Our climate debate just went from black and white to shades of gray all over.
After decades of mostly binary debates over whether climate change is real and whether Washington, D.C. should pass laws addressing it, the Inflation Reduction Act is helping usher in a new, byzantine reality that is scrambling everything and everyone.
That law is the largest pillar in a triad of recently passed laws in the United States that pour nearly $80 billion a year into clean energy, dwarfing any past federal spending in this area.
These laws, including the infrastructure law passed in November 2021 and the CHIPS and Science Act passed in August 2022 alongside the IRA, are thrusting to the forefront complex technological debates that had, in the congressional debates of yesteryear, been mostly left on the horizon for the future.
Well, the future is now.
“For 30 years, we were having a debate about whether or not to do something,” said Jason Grumet, CEO of the American Clean Power Association, which represents companies developing renewable energy in the U.S. “Now we’re actually trying to solve the problem, and we have the tools and resources to do it. That makes for much more honest, much less certain, much more interesting coalitions.”
This new reality manifests itself in three ways:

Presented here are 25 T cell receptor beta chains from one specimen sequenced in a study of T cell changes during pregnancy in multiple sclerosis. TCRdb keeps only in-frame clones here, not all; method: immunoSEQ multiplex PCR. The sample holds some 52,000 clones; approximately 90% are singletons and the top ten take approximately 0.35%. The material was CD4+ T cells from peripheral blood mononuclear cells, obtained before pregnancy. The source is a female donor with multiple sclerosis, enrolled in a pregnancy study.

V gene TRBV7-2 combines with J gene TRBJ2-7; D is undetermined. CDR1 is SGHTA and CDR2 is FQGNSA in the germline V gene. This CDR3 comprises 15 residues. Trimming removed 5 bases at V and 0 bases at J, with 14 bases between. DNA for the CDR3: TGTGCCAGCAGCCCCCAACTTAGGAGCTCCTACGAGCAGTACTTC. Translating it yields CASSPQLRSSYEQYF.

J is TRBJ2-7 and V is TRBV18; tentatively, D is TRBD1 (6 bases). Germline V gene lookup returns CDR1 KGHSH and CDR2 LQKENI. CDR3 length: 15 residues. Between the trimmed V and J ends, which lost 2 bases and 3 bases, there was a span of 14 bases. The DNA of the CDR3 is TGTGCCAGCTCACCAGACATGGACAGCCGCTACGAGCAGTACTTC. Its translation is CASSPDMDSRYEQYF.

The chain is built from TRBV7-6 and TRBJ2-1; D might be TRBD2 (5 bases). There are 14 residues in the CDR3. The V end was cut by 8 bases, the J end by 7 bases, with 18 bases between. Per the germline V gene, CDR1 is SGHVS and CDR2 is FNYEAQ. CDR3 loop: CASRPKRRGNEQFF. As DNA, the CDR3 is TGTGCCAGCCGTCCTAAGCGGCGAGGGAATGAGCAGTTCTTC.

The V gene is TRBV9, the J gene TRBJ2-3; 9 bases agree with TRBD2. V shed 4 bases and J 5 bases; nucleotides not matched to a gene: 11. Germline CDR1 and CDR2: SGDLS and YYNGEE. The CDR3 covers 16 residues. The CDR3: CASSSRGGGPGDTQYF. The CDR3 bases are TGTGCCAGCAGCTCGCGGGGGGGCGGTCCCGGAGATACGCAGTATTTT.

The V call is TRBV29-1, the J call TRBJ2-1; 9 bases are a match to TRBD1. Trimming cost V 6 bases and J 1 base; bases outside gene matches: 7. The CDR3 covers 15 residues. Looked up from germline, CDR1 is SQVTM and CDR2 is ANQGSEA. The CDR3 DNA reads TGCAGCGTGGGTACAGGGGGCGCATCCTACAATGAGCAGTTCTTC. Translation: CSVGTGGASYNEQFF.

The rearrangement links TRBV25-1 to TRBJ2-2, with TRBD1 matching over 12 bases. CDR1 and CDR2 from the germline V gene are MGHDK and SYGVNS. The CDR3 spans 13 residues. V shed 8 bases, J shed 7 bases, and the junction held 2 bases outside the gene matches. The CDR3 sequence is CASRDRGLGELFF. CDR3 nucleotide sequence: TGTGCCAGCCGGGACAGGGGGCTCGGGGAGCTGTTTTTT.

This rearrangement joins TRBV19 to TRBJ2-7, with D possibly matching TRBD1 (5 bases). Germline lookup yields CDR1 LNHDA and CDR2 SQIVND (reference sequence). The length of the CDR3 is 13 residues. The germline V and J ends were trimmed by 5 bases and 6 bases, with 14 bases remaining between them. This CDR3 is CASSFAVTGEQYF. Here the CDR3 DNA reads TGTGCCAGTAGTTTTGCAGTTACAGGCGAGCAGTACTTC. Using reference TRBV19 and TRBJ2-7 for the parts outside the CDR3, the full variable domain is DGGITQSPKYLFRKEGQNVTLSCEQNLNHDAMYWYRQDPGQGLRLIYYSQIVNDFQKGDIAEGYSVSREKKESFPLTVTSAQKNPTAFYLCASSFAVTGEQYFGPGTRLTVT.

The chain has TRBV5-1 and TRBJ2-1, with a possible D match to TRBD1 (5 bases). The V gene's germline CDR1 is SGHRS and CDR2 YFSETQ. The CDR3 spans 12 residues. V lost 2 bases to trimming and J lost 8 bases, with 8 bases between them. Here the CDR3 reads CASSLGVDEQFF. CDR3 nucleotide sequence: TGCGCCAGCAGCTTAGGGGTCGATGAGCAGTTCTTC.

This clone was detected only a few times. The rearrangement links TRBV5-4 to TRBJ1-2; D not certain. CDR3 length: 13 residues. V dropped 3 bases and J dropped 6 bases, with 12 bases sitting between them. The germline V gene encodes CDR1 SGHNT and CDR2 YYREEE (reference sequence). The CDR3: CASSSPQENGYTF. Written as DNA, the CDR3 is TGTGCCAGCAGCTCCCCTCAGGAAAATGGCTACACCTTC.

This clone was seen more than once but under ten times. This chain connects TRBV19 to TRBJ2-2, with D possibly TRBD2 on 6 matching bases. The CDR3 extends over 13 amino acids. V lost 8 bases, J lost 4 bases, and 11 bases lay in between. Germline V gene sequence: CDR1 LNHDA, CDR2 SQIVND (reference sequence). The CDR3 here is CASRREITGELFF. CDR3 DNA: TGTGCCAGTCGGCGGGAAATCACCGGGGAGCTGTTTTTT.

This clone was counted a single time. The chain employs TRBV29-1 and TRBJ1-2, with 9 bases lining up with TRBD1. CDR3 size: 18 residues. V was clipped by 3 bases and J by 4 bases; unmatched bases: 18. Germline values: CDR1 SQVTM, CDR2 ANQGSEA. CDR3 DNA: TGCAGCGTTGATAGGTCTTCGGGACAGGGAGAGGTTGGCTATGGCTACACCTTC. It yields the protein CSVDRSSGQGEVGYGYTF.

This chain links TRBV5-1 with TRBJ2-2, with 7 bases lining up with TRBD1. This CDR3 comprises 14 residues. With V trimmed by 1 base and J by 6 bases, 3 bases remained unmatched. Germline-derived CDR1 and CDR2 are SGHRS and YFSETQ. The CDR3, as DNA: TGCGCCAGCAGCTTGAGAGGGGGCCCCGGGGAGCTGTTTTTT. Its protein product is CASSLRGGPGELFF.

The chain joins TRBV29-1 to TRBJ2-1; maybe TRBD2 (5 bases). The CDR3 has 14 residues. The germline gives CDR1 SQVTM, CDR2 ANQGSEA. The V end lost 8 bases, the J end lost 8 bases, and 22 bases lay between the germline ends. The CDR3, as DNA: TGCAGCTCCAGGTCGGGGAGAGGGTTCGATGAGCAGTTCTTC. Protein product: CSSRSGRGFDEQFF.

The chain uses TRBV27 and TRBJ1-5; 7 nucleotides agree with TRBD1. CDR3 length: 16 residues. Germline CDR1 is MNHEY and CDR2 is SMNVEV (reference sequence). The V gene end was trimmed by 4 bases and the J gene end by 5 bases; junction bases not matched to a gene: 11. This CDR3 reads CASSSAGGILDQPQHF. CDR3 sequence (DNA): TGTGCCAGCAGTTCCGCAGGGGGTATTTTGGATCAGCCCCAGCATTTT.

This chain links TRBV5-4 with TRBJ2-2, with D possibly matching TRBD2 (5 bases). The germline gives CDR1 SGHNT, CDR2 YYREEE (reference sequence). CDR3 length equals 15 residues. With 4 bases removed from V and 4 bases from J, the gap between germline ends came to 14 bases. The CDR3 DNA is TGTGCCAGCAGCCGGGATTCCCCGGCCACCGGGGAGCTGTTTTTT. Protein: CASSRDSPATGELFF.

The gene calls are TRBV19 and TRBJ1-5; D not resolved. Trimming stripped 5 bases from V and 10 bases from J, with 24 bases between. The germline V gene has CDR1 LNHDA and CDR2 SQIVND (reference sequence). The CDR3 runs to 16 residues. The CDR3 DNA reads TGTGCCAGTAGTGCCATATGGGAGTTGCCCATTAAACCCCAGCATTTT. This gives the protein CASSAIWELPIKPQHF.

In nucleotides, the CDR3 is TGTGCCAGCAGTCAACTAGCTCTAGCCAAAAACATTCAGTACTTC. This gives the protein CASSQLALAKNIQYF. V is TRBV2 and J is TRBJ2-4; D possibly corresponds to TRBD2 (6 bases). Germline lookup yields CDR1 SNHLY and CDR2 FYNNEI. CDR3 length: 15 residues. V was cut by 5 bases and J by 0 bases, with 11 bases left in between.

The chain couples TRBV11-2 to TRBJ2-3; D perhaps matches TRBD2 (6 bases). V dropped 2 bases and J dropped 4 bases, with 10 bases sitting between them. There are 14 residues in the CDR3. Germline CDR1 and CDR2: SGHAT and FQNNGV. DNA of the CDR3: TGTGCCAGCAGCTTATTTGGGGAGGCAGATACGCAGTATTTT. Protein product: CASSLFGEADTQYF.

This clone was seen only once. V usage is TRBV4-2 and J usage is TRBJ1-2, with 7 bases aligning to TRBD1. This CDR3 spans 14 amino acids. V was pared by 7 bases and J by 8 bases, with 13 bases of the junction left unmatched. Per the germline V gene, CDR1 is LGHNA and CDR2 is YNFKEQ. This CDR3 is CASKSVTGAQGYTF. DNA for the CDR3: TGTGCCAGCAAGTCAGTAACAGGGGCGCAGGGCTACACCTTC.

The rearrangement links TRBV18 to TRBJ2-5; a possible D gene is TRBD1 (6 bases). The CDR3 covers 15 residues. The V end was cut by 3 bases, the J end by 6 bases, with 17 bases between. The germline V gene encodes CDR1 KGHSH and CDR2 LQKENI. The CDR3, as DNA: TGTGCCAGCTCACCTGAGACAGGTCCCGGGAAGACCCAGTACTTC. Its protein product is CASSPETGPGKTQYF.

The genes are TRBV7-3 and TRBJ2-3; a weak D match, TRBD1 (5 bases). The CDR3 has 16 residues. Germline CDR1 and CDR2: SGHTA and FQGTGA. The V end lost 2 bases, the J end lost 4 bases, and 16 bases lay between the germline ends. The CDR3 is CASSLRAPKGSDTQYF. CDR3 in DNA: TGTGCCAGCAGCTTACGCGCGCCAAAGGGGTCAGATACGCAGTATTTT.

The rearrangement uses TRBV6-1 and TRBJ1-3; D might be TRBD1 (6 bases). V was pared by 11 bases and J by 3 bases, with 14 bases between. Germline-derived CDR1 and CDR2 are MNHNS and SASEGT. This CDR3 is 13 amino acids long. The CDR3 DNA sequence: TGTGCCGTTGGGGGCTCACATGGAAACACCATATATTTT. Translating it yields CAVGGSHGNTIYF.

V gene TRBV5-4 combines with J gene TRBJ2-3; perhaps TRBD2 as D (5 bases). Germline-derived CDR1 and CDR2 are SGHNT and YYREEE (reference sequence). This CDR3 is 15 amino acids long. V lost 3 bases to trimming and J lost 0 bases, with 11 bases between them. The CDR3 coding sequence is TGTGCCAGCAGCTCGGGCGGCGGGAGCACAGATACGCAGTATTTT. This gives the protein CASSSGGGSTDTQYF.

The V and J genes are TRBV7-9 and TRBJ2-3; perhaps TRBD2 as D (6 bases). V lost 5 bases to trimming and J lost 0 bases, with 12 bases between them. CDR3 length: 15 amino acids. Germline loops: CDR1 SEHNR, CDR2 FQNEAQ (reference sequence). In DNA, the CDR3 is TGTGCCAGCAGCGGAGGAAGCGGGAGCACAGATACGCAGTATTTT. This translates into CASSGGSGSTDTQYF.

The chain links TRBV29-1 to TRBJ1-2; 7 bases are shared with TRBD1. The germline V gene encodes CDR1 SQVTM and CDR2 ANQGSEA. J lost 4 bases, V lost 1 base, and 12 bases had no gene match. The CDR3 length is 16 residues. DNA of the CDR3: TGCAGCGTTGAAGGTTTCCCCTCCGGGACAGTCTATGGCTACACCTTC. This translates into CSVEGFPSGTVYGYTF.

- Battles are now wonky and weighed down with technical jargon. Out: climate hoaxes and whether human activity is to blame for our warming world. In: Electrolyzers and interconnection queues.
- DC trade groups are creating new allies—and new adversaries. Terms like “strange bedfellows,” “unlikely alliances” and “surprising splits” are becoming so common that perhaps they’re not so strange, unlikely or surprising anymore.
- The protagonists and antagonists of our old climate debates were binary and clear: Environmentalists versus Big Oil. The protagonists of our climate debate today are unclear, as environmentalists grapple with a changed landscape and big oil eyes big renewables.
Grumet’s organization is a poster child for this new era.
His organization is facing criticism from the liberal Revolving Door Project for, among other reasons, having companies with fossil fuel ties as members and expressing support for a House Republican bill that would streamline permitting for fossil fuel and renewable energy projects alike.
ACP is also reckoning with internal differences. In at least two separate letters, Grumet’s members have taken conflicting positions on how the government should write rules for the IRA’s hydrogen tax credit.
That debate is laden with jargon like the aforementioned electrolyzers and other abstruse but important terms like additionality, deliverability and hourly matching.
These articles and ACP’s internal disagreements reflect the messy debate unfolding with new battle lines among different stakeholders, all of whom agree on the problem—that we must address climate change—but are increasingly disagreeing on how to solve it.
“Solutions are always much messier than problems,” Grumet said.
ACP’s rise in power highlights another aspect of our new reality: the protagonists are shifting.